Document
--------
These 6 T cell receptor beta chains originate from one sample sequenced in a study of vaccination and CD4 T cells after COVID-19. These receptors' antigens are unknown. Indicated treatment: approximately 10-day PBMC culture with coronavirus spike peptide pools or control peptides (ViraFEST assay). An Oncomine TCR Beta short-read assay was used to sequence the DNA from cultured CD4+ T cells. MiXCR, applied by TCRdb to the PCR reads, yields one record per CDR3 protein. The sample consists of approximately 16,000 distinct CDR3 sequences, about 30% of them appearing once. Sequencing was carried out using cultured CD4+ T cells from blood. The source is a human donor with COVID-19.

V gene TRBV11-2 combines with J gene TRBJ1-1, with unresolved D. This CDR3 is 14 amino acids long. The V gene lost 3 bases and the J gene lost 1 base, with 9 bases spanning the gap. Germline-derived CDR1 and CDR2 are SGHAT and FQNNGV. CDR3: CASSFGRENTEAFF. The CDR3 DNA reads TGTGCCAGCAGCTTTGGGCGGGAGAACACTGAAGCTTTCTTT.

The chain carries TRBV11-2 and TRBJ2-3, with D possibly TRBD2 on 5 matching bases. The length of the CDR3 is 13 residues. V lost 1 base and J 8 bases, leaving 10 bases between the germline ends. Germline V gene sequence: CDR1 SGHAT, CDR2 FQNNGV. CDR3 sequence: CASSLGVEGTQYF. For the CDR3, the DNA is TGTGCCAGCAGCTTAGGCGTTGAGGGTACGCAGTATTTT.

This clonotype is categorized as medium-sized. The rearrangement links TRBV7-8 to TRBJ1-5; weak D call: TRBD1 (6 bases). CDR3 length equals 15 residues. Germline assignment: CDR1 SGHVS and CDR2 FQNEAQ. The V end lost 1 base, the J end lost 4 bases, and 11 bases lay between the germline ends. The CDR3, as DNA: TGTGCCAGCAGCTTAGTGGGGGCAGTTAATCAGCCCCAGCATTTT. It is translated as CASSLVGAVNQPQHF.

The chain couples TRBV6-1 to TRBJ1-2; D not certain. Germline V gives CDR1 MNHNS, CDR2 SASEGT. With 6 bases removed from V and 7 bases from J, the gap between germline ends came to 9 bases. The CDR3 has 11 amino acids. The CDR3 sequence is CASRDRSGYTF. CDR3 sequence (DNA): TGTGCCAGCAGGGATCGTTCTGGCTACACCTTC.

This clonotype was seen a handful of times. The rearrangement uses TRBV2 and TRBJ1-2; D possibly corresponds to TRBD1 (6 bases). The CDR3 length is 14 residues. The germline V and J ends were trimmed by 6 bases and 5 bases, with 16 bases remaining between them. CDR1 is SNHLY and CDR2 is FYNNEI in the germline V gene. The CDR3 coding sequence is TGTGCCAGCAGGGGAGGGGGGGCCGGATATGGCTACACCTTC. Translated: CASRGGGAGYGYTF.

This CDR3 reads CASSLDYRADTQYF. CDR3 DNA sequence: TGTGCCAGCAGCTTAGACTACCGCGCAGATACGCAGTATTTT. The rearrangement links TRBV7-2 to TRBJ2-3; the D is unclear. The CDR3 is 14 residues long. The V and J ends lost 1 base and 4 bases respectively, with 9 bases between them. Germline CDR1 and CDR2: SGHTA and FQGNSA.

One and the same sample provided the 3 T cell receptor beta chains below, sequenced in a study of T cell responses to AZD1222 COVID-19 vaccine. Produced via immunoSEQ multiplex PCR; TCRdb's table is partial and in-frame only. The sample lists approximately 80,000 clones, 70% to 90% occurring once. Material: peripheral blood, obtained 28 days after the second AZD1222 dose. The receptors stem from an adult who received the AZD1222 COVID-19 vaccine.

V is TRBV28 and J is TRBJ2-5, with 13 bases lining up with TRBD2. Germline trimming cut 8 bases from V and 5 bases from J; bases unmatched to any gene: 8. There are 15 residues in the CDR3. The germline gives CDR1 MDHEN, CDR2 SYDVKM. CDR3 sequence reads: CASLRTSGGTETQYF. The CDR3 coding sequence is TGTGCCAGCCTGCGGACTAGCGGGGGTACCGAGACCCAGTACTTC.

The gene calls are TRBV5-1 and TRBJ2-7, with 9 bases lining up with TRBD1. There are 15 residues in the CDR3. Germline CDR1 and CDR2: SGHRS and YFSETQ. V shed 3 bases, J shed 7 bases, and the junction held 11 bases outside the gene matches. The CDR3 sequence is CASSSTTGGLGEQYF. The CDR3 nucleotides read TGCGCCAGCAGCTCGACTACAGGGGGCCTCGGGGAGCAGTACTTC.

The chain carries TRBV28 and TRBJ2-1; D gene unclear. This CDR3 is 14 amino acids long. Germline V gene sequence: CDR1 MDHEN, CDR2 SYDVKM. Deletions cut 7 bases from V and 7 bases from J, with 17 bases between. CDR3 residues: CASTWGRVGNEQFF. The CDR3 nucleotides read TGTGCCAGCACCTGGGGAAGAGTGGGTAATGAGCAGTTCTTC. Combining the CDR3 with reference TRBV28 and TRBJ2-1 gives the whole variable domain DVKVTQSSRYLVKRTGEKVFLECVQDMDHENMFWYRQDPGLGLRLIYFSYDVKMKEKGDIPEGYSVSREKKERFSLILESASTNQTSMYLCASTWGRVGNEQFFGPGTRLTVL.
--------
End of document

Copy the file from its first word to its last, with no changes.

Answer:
These 6 T cell receptor beta chains originate from one sample sequenced in a study of vaccination and CD4 T cells after COVID-19. These receptors' antigens are unknown. Indicated treatment: approximately 10-day PBMC culture with coronavirus spike peptide pools or control peptides (ViraFEST assay). An Oncomine TCR Beta short-read assay was used to sequence the DNA from cultured CD4+ T cells. MiXCR, applied by TCRdb to the PCR reads, yields one record per CDR3 protein. The sample consists of approximately 16,000 distinct CDR3 sequences, about 30% of them appearing once. Sequencing was carried out using cultured CD4+ T cells from blood. The source is a human donor with COVID-19.

V gene TRBV11-2 combines with J gene TRBJ1-1, with unresolved D. This CDR3 is 14 amino acids long. The V gene lost 3 bases and the J gene lost 1 base, with 9 bases spanning the gap. Germline-derived CDR1 and CDR2 are SGHAT and FQNNGV. CDR3: CASSFGRENTEAFF. The CDR3 DNA reads TGTGCCAGCAGCTTTGGGCGGGAGAACACTGAAGCTTTCTTT.

The chain carries TRBV11-2 and TRBJ2-3, with D possibly TRBD2 on 5 matching bases. The length of the CDR3 is 13 residues. V lost 1 base and J 8 bases, leaving 10 bases between the germline ends. Germline V gene sequence: CDR1 SGHAT, CDR2 FQNNGV. CDR3 sequence: CASSLGVEGTQYF. For the CDR3, the DNA is TGTGCCAGCAGCTTAGGCGTTGAGGGTACGCAGTATTTT.

This clonotype is categorized as medium-sized. The rearrangement links TRBV7-8 to TRBJ1-5; weak D call: TRBD1 (6 bases). CDR3 length equals 15 residues. Germline assignment: CDR1 SGHVS and CDR2 FQNEAQ. The V end lost 1 base, the J end lost 4 bases, and 11 bases lay between the germline ends. The CDR3, as DNA: TGTGCCAGCAGCTTAGTGGGGGCAGTTAATCAGCCCCAGCATTTT. It is translated as CASSLVGAVNQPQHF.

The chain couples TRBV6-1 to TRBJ1-2; D not certain. Germline V gives CDR1 MNHNS, CDR2 SASEGT. With 6 bases removed from V and 7 bases from J, the gap between germline ends came to 9 bases. The CDR3 has 11 amino acids. The CDR3 sequence is CASRDRSGYTF. CDR3 sequence (DNA): TGTGCCAGCAGGGATCGTTCTGGCTACACCTTC.

This clonotype was seen a handful of times. The rearrangement uses TRBV2 and TRBJ1-2; D possibly corresponds to TRBD1 (6 bases). The CDR3 length is 14 residues. The germline V and J ends were trimmed by 6 bases and 5 bases, with 16 bases remaining between them. CDR1 is SNHLY and CDR2 is FYNNEI in the germline V gene. The CDR3 coding sequence is TGTGCCAGCAGGGGAGGGGGGGCCGGATATGGCTACACCTTC. Translated: CASRGGGAGYGYTF.

This CDR3 reads CASSLDYRADTQYF. CDR3 DNA sequence: TGTGCCAGCAGCTTAGACTACCGCGCAGATACGCAGTATTTT. The rearrangement links TRBV7-2 to TRBJ2-3; the D is unclear. The CDR3 is 14 residues long. The V and J ends lost 1 base and 4 bases respectively, with 9 bases between them. Germline CDR1 and CDR2: SGHTA and FQGNSA.

One and the same sample provided the 3 T cell receptor beta chains below, sequenced in a study of T cell responses to AZD1222 COVID-19 vaccine. Produced via immunoSEQ multiplex PCR; TCRdb's table is partial and in-frame only. The sample lists approximately 80,000 clones, 70% to 90% occurring once. Material: peripheral blood, obtained 28 days after the second AZD1222 dose. The receptors stem from an adult who received the AZD1222 COVID-19 vaccine.

V is TRBV28 and J is TRBJ2-5, with 13 bases lining up with TRBD2. Germline trimming cut 8 bases from V and 5 bases from J; bases unmatched to any gene: 8. There are 15 residues in the CDR3. The germline gives CDR1 MDHEN, CDR2 SYDVKM. CDR3 sequence reads: CASLRTSGGTETQYF. The CDR3 coding sequence is TGTGCCAGCCTGCGGACTAGCGGGGGTACCGAGACCCAGTACTTC.

The gene calls are TRBV5-1 and TRBJ2-7, with 9 bases lining up with TRBD1. There are 15 residues in the CDR3. Germline CDR1 and CDR2: SGHRS and YFSETQ. V shed 3 bases, J shed 7 bases, and the junction held 11 bases outside the gene matches. The CDR3 sequence is CASSSTTGGLGEQYF. The CDR3 nucleotides read TGCGCCAGCAGCTCGACTACAGGGGGCCTCGGGGAGCAGTACTTC.

The chain carries TRBV28 and TRBJ2-1; D gene unclear. This CDR3 is 14 amino acids long. Germline V gene sequence: CDR1 MDHEN, CDR2 SYDVKM. Deletions cut 7 bases from V and 7 bases from J, with 17 bases between. CDR3 residues: CASTWGRVGNEQFF. The CDR3 nucleotides read TGTGCCAGCACCTGGGGAAGAGTGGGTAATGAGCAGTTCTTC. Combining the CDR3 with reference TRBV28 and TRBJ2-1 gives the whole variable domain DVKVTQSSRYLVKRTGEKVFLECVQDMDHENMFWYRQDPGLGLRLIYFSYDVKMKEKGDIPEGYSVSREKKERFSLILESASTNQTSMYLCASTWGRVGNEQFFGPGTRLTVL.